32. Nicholas Mirzoeff, “Ghostwriting: Working out Visual Culture,” Journal of Visual Culture 1, no. 2 (2002): 239. 

  33. Emilie Cameron, “Cultural Geographies Essay: Indigenous Spectrality and the Politics of Postcolonial Ghost Stories,” Cultural Geographies 15, no. 3 (2008): 383–393. 

  34. Viviane Saleh-Hanna, “Black Feminist Hauntology. Rememory the Ghosts of Abolition?,” Champ Pénal/Penal Field 12 (2015), accessed 16 September 2020, https://doi.org/10.4000/champpenal.9168

  35. Penelope Papailias, “(Un) Seeing Dead Refugee Bodies: Mourning Memes, Spectropolitics, and the Haunting of Europe,” Media, Culture & Society 41, no. 8 (2019): 1048–1068. 

  36. Mirzoeff, “Ghostwriting,” 239. 

  37. Maddern, “Spectres of Migration,” 378. 

  38. Esther Romeyn, “Anti-Semitism and Islamophobia: Spectropolitics and Immigration,” Theory, Culture & Society 31, no. 6 (2014): 89. 

  39. Weinstock, “Invisible Monsters,” 275–276. 

  40. Papailias, “(Un) seeing,” 1053. 

  41. Papailias, 1056. 

  42. Jean-Luc Nancy, The Ground of the Image (New York: Fordham University Press, 2005), 21–22. 

  43. Hannah Jones, Yasmin Gunaratnam, Gargi Bhattacharyya, and William Davies, Go Home?: The Politics of Immigration Controversies (Manchester: Manchester University Press, 2017). 

  44. Weinstock, “Invisible Monsters,” 284–286. 

  45. Patrick van Berlo, “Australia’s Operation Sovereign Borders: Discourse, Power, and Policy From A Crimmigration Perspective,” Refugee Survey Quarterly 34, no. 4 (2015): 75–104. 

  46. Fiona H. McKay, Samantha L. Thomas, and R. Warwick Blood, “‘Any One of These Boat People Could be a Terrorist for All We Know!’ Media representations and public perceptions of ‘boat people’ arrivals in Australia,” Journalism 12, no. 5 (2011): 607–626.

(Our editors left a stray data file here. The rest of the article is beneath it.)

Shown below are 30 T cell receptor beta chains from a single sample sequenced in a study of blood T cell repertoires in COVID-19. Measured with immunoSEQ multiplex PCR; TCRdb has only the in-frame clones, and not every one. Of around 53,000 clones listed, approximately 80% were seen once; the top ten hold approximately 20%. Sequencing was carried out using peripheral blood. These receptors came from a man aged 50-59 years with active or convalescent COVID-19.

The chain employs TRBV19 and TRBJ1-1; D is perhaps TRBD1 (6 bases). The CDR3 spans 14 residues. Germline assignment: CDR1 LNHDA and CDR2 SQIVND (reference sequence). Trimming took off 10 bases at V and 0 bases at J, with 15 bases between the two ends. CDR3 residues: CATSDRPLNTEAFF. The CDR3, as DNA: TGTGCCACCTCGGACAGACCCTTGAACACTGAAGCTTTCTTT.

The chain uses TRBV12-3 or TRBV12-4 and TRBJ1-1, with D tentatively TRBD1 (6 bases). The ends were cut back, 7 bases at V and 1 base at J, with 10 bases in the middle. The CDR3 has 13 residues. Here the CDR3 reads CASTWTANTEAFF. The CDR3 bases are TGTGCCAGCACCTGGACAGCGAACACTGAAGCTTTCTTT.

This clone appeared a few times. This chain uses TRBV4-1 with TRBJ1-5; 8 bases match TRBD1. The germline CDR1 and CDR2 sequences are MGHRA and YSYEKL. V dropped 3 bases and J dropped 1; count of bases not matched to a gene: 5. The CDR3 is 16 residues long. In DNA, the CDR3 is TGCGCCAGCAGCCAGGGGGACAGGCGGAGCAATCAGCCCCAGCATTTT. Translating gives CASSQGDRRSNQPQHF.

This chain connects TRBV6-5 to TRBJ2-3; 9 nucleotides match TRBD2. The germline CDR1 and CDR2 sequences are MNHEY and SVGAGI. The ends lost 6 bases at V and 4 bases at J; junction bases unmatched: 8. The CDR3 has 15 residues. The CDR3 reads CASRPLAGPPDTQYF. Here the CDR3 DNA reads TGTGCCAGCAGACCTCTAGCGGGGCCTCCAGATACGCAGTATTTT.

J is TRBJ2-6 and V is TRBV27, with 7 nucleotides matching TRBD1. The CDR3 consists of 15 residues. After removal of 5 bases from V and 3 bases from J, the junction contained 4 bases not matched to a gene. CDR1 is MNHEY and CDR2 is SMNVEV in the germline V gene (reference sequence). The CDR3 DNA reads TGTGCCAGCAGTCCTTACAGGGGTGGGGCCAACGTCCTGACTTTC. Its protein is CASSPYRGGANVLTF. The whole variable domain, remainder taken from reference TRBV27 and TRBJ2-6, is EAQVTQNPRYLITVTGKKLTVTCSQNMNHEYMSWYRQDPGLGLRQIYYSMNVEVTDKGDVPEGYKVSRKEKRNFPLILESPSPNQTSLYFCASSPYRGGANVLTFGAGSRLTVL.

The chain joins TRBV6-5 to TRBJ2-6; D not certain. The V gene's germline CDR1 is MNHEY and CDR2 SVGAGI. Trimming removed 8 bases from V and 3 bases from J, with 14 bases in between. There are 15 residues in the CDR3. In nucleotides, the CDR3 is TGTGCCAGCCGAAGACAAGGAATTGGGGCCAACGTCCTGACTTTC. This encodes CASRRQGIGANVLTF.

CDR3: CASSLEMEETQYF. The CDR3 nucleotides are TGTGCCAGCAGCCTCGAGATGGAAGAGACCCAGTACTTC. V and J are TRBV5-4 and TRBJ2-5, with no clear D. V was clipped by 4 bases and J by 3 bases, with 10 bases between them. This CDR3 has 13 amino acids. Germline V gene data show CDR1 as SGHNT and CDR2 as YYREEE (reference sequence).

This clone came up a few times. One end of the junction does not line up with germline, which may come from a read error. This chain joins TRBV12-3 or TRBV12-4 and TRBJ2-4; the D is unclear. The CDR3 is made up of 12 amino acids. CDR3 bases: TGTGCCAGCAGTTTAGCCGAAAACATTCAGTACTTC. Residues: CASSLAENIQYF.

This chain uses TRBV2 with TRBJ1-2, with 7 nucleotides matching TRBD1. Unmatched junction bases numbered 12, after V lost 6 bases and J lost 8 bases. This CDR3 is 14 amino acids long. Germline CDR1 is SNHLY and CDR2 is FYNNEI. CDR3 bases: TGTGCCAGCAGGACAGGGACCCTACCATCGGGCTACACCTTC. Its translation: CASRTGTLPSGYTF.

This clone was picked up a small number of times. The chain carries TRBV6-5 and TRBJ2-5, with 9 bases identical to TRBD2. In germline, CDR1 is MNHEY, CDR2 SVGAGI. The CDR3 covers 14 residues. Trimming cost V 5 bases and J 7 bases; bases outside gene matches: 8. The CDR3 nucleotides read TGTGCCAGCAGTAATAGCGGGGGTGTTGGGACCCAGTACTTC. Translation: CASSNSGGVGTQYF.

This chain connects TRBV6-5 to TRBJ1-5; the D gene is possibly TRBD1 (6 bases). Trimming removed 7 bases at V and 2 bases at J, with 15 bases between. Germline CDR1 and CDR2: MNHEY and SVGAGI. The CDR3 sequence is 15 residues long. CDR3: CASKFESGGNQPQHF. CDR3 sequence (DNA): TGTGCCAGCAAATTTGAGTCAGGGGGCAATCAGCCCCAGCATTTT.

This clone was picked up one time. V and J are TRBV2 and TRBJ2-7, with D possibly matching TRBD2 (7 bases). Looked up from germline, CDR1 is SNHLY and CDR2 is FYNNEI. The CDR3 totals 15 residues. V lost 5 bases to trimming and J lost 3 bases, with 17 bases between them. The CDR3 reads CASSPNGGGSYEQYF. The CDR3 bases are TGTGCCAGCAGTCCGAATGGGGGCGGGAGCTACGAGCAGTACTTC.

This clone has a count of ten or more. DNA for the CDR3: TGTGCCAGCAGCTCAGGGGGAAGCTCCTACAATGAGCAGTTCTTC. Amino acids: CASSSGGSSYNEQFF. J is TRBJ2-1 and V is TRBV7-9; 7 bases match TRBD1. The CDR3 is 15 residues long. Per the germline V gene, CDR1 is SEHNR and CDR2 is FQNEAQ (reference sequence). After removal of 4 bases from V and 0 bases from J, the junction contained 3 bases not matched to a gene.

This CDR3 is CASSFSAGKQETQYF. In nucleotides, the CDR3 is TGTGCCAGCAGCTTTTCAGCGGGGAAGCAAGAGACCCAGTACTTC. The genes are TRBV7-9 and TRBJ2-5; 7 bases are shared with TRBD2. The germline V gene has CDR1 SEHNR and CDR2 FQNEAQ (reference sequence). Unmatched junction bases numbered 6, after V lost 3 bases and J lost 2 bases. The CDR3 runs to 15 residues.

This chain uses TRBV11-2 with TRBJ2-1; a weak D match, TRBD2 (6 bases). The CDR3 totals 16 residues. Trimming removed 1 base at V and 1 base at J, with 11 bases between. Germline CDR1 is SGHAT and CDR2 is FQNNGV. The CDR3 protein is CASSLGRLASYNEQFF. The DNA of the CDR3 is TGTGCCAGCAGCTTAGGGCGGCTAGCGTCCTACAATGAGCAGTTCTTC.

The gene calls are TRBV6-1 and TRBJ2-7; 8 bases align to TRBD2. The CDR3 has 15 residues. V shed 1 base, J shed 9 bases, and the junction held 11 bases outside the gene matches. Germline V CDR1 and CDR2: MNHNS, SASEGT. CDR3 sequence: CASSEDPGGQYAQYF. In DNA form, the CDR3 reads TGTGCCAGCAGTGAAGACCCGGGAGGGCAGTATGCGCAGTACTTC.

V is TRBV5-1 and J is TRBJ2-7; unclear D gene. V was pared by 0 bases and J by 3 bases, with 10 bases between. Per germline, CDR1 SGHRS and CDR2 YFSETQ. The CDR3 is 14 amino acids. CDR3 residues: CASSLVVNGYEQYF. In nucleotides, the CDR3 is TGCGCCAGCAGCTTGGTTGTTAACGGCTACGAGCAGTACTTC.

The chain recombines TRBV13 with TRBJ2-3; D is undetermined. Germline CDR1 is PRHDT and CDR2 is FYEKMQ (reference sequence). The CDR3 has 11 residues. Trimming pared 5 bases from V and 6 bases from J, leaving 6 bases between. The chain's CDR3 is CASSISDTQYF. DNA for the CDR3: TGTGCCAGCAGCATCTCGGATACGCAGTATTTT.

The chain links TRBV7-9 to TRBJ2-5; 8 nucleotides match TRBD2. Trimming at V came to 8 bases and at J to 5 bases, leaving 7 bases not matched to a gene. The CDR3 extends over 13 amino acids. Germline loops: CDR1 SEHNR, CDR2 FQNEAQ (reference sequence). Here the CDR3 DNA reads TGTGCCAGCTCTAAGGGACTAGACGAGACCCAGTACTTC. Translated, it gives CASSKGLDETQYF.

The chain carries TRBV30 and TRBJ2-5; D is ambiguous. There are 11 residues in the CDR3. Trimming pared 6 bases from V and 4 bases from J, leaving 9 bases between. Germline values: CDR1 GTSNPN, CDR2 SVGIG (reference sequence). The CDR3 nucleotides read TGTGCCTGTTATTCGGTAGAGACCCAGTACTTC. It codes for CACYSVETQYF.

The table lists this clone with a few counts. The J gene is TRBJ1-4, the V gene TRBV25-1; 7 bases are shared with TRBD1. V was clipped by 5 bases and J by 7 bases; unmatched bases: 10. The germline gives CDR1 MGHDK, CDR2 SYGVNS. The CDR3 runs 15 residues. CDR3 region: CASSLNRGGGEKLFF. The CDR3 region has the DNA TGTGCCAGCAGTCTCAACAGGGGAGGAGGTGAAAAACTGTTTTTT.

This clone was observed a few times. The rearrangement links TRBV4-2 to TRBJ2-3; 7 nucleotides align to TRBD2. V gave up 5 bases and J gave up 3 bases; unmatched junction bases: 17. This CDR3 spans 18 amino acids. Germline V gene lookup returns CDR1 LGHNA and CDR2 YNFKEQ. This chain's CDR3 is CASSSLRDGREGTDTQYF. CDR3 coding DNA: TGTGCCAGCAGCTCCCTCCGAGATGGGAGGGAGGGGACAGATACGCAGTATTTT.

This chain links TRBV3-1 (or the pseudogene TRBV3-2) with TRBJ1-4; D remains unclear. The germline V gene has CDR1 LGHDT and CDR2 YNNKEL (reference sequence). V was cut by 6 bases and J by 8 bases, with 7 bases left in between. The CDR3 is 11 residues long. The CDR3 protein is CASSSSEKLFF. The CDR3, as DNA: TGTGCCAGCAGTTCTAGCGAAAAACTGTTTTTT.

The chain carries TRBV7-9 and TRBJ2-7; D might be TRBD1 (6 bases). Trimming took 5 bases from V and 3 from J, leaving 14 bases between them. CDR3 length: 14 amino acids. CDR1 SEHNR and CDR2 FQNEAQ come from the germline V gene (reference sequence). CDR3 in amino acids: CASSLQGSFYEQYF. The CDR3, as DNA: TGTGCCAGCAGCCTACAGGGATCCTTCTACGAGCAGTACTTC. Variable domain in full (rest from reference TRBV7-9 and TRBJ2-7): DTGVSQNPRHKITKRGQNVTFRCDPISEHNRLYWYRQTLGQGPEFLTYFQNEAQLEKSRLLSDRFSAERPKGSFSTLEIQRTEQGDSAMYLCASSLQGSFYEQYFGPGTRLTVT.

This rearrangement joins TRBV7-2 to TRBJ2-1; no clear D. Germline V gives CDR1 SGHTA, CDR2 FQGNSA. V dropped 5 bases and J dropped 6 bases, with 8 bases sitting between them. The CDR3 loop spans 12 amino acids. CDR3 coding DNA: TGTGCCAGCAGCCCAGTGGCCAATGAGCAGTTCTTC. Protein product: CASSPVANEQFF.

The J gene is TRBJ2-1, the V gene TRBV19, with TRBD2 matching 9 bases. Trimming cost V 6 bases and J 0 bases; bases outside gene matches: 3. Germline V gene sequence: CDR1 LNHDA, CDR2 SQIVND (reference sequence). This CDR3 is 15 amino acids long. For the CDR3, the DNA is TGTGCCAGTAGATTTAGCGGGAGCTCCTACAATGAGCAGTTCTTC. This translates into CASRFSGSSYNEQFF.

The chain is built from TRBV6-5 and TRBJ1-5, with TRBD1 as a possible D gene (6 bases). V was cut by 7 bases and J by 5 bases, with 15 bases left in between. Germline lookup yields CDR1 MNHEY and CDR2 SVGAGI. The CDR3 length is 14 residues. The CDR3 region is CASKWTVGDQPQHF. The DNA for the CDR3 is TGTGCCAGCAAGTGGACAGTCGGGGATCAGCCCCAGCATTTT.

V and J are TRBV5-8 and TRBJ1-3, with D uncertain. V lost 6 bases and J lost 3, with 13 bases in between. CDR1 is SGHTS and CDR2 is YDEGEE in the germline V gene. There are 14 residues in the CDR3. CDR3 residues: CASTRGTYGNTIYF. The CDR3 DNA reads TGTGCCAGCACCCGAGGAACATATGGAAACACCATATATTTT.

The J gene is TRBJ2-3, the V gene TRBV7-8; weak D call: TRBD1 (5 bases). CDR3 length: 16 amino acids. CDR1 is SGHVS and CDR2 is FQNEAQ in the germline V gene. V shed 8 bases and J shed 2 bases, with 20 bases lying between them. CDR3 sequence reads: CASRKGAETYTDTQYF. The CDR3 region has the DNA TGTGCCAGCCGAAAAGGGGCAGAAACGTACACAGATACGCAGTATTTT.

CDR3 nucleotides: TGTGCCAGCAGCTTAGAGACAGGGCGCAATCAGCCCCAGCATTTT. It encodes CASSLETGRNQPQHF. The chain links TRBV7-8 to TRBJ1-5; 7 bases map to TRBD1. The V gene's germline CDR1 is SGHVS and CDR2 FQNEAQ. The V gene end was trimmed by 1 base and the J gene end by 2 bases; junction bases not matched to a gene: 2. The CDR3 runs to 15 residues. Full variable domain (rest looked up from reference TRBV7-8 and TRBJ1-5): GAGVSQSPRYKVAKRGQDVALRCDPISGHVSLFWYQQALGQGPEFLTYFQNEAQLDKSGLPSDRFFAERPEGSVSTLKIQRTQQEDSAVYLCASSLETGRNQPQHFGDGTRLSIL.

47. Katharine Gelber, “A Fair Queue? Australian Public Discourse on Refugees and Immigration,” Journal of Australian Studies 27, no. 77 (2003): 23–30. 

  48. Elizabeth Rowe and Erin O’Brien, “Constructions of Asylum Seekers and Refugees in Australian Political Discourse,” in Crime Justice and Social Democracy: Proceedings of the 2nd International Conference 1, Queensland University of Technology, 2013, 173–181. 

  49. Elizabeth Rowe and Erin O’Brien, “‘Genuine’ Refugees or Illegitimate ‘Boat People’: Political Constructions of Asylum Seekers and Refugees in the Malaysia Deal Debate,” Australian Journal of Social Issues 49, no. 2 (2014): 171–193. 

  50. Justine Poon, “How a Body Becomes a Boat: The Asylum Seeker in Law and Images,” Law & Literature 30, no. 1 (2018): 105–121. 

  51. Poon, 114. 

  52. Poon, 114. 

  53. Desmond Manderson, “Bodies in the Water: On Reading Images More Sensibly,” Law & Literature 27, no. 2 (2015): 286. 

  54. Rebecca B. Galemba, “Illegality and Invisibility at Margins and Borders.” PoLAR: Political and Legal Anthropology Review 36, no. 2 (2013): 274–285. 

  55. Poon, “How a Body Becomes a Boat,” 115. 

  56. Stewart Motha, Archiving Sovereignty: Law, History, Violence (Michigan: University of Michigan Press, 2018), 53–54. 

  57. Binoy Kampmark, “Undermining NZ: Dutton’s Refugee Ploy,” Eureka Street 27, no. 23 (2017): 58. 

  58. Azadeh Dastyari and Maria O’Sullivan, “Not for Export: The Failure of Australia’s Extraterritorial Processing Regime in Papua New Guinea and the Decision of the PNG Supreme Court in Namah (2016),” Monash University Law Rev, 42 (2016): 308. 

  59. Maria Giannacopoulos and Claire Loughnan, “‘Closure’ at Manus Island and Carceral Expansion in the Open Air Prison,” Globalizations (2019): 1–18. 

  60. Giorgio Agamben, Homo Sacer: Sovereign Power and Bare Life (Stanford: Stanford University Press, 1998). 

  61. Michael Grewcock, “‘Our Lives is in Danger’: Manus Island and the End of Asylum,” Race & Class 59, no. 2 (2017): 70–89; Sara Dehm, “Outsourcing, Responsibility and Refugee Claim-Making in Australia’s Offshore Detention Regime,” Asylum for Sale: Profit and Protest in the Migration Industry SSRN UTS (website), accessed 16 September 2020, 

Dorota Anna Gozdecka is an Associate Professor at the Faculty of Law, University of Helsinki.